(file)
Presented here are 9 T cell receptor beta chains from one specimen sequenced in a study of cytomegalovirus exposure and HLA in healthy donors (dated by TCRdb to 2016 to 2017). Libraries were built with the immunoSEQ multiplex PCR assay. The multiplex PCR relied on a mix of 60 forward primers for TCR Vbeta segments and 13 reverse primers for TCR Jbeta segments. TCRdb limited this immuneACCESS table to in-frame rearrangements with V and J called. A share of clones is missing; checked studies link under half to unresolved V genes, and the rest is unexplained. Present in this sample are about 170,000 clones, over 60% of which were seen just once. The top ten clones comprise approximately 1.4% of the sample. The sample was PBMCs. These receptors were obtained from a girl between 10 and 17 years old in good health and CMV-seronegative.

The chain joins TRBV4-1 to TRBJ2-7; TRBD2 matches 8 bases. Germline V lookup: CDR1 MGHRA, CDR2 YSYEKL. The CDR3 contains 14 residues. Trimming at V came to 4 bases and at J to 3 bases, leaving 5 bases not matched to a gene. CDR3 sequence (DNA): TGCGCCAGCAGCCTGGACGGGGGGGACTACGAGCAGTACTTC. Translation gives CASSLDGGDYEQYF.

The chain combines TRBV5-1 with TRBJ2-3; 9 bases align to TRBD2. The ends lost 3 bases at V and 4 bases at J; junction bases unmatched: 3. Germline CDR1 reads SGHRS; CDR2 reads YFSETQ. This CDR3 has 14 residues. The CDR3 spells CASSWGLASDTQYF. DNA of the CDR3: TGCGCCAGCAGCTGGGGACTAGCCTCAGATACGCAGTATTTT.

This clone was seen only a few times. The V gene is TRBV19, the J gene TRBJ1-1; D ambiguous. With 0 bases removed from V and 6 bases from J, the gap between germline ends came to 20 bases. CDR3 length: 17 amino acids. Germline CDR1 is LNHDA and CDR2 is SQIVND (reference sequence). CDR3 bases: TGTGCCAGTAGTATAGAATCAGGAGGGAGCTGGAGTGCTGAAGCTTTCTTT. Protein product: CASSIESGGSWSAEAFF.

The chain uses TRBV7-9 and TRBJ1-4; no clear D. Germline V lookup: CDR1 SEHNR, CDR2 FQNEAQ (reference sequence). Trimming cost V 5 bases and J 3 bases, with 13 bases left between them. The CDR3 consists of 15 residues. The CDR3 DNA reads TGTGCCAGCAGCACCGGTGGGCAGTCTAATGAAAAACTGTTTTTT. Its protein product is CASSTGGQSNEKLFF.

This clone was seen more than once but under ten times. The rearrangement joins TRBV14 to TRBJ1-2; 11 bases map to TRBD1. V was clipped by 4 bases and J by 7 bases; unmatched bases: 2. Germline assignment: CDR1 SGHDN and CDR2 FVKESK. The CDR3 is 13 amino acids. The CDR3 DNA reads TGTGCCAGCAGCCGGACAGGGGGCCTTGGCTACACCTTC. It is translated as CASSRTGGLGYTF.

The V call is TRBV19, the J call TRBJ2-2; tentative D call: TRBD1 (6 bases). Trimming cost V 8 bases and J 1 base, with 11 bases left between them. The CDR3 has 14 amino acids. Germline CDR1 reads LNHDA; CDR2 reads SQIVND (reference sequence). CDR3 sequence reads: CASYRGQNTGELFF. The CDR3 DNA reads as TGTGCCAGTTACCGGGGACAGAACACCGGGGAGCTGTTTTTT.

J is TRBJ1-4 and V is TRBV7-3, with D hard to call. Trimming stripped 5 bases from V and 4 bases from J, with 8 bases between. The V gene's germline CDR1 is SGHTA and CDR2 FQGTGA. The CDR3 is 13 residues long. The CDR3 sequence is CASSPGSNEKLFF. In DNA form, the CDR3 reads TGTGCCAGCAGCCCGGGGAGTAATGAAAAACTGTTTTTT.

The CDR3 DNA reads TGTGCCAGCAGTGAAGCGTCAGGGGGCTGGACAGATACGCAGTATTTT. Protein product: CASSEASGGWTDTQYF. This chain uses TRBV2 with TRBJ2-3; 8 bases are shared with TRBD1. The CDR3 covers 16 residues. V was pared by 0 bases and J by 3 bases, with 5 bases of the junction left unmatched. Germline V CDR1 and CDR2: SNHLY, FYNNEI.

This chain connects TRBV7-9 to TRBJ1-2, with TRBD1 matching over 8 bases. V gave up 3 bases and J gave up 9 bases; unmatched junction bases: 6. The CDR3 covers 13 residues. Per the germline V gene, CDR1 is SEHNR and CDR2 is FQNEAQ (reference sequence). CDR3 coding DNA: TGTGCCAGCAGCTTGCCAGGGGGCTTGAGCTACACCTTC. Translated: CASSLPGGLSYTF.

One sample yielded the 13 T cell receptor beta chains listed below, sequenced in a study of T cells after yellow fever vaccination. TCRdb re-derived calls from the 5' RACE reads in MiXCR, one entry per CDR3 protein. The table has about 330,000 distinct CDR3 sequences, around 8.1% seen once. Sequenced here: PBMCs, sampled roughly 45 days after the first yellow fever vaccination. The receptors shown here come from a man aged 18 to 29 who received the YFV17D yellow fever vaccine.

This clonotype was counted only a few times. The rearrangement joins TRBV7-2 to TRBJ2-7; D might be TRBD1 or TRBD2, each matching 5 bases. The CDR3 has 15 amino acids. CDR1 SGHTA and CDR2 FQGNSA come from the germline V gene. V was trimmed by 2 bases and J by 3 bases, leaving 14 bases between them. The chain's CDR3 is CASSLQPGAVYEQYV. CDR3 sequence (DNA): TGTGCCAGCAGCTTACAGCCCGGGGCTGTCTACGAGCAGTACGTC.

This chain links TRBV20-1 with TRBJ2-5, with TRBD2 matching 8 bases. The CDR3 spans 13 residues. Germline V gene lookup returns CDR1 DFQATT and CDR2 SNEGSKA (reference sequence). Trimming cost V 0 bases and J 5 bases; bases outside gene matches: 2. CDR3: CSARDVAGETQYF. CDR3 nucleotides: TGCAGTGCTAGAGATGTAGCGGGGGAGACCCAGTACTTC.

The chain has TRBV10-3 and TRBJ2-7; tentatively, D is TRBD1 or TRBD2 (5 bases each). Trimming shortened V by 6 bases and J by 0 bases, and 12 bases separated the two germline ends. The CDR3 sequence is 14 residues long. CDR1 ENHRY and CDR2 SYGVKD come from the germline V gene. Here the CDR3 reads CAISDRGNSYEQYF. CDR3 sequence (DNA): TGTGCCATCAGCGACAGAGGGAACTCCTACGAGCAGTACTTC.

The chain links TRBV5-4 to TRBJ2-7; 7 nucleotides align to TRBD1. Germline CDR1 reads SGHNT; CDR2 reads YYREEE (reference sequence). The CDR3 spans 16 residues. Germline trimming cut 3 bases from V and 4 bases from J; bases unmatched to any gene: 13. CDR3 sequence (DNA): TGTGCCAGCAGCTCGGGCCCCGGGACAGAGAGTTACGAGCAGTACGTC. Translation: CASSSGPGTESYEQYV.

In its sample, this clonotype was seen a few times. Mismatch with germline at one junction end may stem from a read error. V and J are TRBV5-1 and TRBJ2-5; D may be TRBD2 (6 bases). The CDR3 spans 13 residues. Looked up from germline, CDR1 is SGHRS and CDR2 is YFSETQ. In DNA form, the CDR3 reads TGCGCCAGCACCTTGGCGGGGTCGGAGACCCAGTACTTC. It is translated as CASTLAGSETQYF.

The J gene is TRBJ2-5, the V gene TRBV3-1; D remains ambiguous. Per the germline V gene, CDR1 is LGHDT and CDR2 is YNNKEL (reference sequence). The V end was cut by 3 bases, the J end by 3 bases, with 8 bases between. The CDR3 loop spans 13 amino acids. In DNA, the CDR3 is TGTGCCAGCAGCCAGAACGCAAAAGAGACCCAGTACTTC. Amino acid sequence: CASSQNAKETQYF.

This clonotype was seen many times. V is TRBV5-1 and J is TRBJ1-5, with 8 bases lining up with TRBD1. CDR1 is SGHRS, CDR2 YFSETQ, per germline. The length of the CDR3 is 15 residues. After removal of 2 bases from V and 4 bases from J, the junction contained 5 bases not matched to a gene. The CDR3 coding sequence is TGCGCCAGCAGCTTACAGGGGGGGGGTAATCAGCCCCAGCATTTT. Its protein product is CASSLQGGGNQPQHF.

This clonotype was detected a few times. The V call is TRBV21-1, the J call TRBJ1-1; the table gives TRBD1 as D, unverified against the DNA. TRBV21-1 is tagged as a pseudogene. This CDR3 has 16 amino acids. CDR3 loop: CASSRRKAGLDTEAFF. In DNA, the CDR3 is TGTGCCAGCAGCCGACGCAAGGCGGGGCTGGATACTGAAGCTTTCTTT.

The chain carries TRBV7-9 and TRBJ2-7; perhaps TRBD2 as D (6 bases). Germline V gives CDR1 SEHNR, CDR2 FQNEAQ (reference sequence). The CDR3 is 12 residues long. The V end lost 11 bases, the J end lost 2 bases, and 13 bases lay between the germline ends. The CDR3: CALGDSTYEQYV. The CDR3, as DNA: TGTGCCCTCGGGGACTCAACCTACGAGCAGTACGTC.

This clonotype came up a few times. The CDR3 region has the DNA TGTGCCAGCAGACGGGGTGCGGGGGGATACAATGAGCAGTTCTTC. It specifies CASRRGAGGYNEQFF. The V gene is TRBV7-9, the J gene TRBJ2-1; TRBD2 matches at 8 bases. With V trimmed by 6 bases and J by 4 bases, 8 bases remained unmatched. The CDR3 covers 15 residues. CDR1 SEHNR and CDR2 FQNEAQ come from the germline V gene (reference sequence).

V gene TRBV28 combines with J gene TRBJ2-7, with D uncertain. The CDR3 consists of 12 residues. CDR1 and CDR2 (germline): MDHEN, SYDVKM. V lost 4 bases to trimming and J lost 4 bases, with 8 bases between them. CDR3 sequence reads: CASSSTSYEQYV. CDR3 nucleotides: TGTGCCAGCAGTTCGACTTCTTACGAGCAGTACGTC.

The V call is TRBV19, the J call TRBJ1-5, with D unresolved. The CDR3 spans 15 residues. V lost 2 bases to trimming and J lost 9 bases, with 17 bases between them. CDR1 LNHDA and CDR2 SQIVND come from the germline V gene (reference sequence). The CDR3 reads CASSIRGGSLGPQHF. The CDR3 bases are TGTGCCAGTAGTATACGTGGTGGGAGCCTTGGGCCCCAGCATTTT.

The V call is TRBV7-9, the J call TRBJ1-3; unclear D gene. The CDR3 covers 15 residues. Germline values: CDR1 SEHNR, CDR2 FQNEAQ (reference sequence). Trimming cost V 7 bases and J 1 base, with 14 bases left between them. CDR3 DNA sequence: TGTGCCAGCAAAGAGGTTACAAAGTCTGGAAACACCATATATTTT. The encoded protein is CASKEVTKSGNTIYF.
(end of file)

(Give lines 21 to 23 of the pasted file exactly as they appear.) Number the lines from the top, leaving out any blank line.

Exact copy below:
This clonotype came up a few times. The CDR3 region has the DNA TGTGCCAGCAGACGGGGTGCGGGGGGATACAATGAGCAGTTCTTC. It specifies CASRRGAGGYNEQFF. The V gene is TRBV7-9, the J gene TRBJ2-1; TRBD2 matches at 8 bases. With V trimmed by 6 bases and J by 4 bases, 8 bases remained unmatched. The CDR3 covers 15 residues. CDR1 SEHNR and CDR2 FQNEAQ come from the germline V gene (reference sequence).

V gene TRBV28 combines with J gene TRBJ2-7, with D uncertain. The CDR3 consists of 12 residues. CDR1 and CDR2 (germline): MDHEN, SYDVKM. V lost 4 bases to trimming and J lost 4 bases, with 8 bases between them. CDR3 sequence reads: CASSSTSYEQYV. CDR3 nucleotides: TGTGCCAGCAGTTCGACTTCTTACGAGCAGTACGTC.

The V call is TRBV19, the J call TRBJ1-5, with D unresolved. The CDR3 spans 15 residues. V lost 2 bases to trimming and J lost 9 bases, with 17 bases between them. CDR1 LNHDA and CDR2 SQIVND come from the germline V gene (reference sequence). The CDR3 reads CASSIRGGSLGPQHF. The CDR3 bases are TGTGCCAGTAGTATACGTGGTGGGAGCCTTGGGCCCCAGCATTTT.